Press Release, News
Lightweight, easy to use and packed with a variety of powerful imaging capabilities, the new Sony SLT-A58 camera is an ideal choice for consumers eager to explore the world of DSLR-style interchangeable lens photography.
The new 58 camera is the latest to feature Sony's acclaimed Translucent Mirror Technology, which delivers a potent combination of fast shooting, non-stop phase detection autofocus and continuous live image preview during still and full HD video (60i/24p) shooting. This Innovative Technology also allows the camera to shoot sharply focused images at up to eight frames per second (in Tele-Zoom High Speed Shooting Mode), ensuring that every important detail of any precious moment is fully captured.
At the heart of the new 58 camera is a brand new, highly advanced 20.1 (approx.) effective megapixel Exmor APS HD CMOS sensor teamed with an improved BIONZ image processing engine, which individually adjusts levels of noise reduction and sharpness in different imaging areas. This powerful combination of sensor and processor gives the camera an extra-wide sensitivity range of ISO 100 to 16000, and ensures that it can produce exceptionally detailed, low-noise still images and full HD videos in all types of lighting conditions.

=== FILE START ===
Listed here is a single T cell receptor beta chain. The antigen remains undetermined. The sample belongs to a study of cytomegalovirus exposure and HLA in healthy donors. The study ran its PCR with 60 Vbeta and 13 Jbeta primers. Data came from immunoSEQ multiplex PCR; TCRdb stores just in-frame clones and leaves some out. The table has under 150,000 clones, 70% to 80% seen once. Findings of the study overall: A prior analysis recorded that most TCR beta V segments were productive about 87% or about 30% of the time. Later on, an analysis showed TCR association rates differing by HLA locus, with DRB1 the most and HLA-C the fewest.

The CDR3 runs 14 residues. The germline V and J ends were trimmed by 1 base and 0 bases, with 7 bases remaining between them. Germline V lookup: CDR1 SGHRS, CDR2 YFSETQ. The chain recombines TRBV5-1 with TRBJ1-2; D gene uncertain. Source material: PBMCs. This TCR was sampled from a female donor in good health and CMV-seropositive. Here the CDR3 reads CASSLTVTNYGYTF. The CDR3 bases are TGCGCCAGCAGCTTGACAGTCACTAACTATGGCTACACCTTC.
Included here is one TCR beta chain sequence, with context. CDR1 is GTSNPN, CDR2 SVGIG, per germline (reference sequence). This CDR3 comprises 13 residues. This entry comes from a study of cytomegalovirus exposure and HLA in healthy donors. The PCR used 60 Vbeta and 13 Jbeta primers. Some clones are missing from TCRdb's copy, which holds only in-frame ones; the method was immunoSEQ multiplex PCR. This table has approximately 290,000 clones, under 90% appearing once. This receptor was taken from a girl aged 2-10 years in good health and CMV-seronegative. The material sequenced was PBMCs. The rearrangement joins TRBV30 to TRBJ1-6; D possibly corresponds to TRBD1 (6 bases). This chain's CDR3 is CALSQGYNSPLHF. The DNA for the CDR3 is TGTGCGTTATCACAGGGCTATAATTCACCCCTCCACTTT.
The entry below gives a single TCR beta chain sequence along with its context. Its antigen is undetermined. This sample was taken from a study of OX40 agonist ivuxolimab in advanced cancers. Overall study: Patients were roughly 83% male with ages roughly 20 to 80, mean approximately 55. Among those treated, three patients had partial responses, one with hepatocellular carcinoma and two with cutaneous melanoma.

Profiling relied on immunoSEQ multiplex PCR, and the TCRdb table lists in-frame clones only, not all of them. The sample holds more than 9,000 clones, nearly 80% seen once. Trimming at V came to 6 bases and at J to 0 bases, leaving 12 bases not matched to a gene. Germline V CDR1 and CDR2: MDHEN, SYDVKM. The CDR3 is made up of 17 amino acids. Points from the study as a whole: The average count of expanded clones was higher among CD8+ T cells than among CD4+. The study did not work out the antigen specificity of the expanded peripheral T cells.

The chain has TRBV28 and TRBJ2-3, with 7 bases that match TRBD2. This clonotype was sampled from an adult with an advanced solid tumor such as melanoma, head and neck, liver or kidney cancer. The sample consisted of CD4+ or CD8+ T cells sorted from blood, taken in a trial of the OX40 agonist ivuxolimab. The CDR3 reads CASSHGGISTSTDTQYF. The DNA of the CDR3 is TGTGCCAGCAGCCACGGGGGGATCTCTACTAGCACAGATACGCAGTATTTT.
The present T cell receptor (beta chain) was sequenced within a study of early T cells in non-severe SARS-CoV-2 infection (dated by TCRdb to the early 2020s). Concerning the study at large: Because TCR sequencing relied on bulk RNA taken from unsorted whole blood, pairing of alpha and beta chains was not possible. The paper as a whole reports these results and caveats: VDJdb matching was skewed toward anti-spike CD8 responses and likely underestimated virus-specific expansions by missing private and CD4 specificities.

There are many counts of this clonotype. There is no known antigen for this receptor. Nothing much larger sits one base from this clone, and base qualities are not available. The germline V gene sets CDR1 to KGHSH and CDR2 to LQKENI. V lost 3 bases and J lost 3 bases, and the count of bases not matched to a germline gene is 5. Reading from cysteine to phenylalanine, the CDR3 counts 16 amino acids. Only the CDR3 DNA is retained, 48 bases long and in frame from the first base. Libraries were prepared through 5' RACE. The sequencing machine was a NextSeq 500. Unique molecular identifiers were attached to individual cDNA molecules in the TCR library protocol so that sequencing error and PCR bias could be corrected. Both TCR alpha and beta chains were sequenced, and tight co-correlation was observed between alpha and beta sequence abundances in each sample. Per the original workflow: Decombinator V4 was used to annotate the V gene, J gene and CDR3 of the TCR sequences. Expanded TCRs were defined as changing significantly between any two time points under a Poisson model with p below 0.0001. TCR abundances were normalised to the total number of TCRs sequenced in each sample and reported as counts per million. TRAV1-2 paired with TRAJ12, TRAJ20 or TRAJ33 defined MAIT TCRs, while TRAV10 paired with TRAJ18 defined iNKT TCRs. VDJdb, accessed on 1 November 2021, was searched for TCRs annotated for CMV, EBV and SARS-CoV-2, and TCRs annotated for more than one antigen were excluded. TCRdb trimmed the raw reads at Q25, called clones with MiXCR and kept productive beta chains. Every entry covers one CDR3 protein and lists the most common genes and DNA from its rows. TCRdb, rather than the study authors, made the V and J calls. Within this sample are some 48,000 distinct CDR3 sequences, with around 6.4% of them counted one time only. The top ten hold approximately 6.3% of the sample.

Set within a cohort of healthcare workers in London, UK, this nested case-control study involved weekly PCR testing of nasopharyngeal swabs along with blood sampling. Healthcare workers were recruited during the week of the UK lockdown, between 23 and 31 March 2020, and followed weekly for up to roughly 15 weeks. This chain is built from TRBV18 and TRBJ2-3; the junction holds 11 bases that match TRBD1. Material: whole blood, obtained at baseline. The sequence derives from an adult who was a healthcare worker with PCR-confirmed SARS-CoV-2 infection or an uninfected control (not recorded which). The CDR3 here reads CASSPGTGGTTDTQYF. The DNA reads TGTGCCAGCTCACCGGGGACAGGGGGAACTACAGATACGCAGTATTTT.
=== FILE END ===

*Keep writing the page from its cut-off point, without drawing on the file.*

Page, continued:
"With the new 58 model, we are bringing unparalleled levels of performance, speed and design to the world of affordable-class DSLR cameras," said Mike Kahn, director of the Alpha business at Sony. "Featuring our innovative Translucent Mirror Technology, a brand new, high-resolution image sensor and a variety of new, convenient technologies all packaged at a great price, it is perfect for consumers looking to upgrade from the world of point-and-shoot cameras or replace an older DLSR."
To improve the framing, focusing and image playback experience, the 58 camera features a bright new OLED Tru-Finder electronic viewfinder. Using the EVF, shooters can instantly see the result of adjusting exposure compensation, aperture, ISO, white balance, Picture Effect and other parameters while they are composing - not afterwards. It's a great teaching and learning tool, and a huge help for framing and creating that "perfect shot" with full confidence.